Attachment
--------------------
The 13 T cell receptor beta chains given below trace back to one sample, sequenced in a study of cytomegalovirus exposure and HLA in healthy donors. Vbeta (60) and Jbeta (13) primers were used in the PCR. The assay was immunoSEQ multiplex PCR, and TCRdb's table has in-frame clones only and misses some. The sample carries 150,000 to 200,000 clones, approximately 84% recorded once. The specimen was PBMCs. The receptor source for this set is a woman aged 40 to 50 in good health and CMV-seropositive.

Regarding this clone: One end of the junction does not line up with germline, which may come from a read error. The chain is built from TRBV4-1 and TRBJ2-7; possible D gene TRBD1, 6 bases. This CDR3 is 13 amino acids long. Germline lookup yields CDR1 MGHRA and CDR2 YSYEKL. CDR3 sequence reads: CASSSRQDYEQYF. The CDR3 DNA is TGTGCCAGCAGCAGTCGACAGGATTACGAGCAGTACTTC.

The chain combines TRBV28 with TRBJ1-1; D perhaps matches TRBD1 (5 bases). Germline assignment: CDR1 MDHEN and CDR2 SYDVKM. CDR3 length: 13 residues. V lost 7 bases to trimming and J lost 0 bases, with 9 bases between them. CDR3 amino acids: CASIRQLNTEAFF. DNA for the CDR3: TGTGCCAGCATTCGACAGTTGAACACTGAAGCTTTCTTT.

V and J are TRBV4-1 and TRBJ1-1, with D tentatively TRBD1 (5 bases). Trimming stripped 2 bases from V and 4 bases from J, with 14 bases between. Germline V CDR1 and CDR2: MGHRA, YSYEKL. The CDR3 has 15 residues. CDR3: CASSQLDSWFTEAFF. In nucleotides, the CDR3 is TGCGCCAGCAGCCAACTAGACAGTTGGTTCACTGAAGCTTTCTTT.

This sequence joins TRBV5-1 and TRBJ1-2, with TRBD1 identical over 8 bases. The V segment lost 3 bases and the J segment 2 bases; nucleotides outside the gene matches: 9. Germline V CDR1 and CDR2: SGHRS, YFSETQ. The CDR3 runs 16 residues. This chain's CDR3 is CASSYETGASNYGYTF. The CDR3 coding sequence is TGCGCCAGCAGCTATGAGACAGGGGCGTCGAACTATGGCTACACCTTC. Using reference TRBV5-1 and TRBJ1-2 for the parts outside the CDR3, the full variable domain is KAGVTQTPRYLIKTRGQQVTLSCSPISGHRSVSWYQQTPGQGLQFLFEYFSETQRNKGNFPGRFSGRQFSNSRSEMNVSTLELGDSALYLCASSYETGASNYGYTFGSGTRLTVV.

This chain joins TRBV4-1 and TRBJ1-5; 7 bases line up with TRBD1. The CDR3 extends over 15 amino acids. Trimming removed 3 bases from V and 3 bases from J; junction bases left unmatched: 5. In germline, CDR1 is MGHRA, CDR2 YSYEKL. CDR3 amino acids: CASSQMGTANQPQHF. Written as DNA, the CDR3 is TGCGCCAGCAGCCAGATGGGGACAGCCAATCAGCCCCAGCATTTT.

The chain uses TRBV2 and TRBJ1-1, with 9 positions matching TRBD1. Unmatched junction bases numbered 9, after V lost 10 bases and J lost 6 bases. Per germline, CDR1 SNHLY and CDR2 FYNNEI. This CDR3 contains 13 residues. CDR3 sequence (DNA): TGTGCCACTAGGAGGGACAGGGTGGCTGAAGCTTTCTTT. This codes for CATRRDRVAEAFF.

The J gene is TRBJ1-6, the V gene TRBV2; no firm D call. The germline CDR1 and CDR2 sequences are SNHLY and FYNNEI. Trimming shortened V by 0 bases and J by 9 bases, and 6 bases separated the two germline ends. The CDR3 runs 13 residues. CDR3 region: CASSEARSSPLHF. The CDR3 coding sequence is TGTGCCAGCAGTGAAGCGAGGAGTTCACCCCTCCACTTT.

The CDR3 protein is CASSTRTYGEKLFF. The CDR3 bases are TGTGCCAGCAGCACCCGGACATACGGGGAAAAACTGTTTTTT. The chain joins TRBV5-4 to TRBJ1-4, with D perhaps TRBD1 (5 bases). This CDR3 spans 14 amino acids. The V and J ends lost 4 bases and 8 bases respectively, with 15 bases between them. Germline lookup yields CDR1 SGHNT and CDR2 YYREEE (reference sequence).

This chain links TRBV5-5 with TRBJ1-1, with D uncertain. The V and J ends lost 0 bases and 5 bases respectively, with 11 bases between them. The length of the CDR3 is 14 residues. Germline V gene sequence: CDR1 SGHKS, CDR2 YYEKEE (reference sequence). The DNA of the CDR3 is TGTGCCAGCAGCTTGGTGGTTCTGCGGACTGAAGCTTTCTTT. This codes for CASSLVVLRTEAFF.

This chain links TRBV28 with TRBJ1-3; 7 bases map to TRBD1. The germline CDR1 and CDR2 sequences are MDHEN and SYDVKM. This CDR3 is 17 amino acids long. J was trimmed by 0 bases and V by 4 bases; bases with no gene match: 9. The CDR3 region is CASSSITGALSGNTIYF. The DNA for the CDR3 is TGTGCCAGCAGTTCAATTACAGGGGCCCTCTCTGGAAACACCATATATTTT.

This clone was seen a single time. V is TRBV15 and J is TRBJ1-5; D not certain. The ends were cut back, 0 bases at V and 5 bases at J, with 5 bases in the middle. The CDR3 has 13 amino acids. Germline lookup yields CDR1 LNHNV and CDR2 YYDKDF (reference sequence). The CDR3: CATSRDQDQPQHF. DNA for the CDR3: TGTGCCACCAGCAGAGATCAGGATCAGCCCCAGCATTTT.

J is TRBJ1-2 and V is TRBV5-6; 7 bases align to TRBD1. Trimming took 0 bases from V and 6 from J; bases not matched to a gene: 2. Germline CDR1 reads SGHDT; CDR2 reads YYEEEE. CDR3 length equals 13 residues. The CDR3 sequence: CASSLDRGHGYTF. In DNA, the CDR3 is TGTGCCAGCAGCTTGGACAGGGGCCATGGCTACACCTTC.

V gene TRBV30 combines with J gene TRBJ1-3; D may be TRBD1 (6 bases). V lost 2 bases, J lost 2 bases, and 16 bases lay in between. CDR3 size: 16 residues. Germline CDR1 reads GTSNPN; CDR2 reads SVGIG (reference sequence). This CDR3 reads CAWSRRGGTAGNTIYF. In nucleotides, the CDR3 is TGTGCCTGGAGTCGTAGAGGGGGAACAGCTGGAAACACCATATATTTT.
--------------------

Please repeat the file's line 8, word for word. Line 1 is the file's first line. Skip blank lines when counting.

The J gene is TRBJ1-6, the V gene TRBV2; no firm D call. The germline CDR1 and CDR2 sequences are SNHLY and FYNNEI. Trimming shortened V by 0 bases and J by 9 bases, and 6 bases separated the two germline ends. The CDR3 runs 13 residues. CDR3 region: CASSEARSSPLHF. The CDR3 coding sequence is TGTGCCAGCAGTGAAGCGAGGAGTTCACCCCTCCACTTT.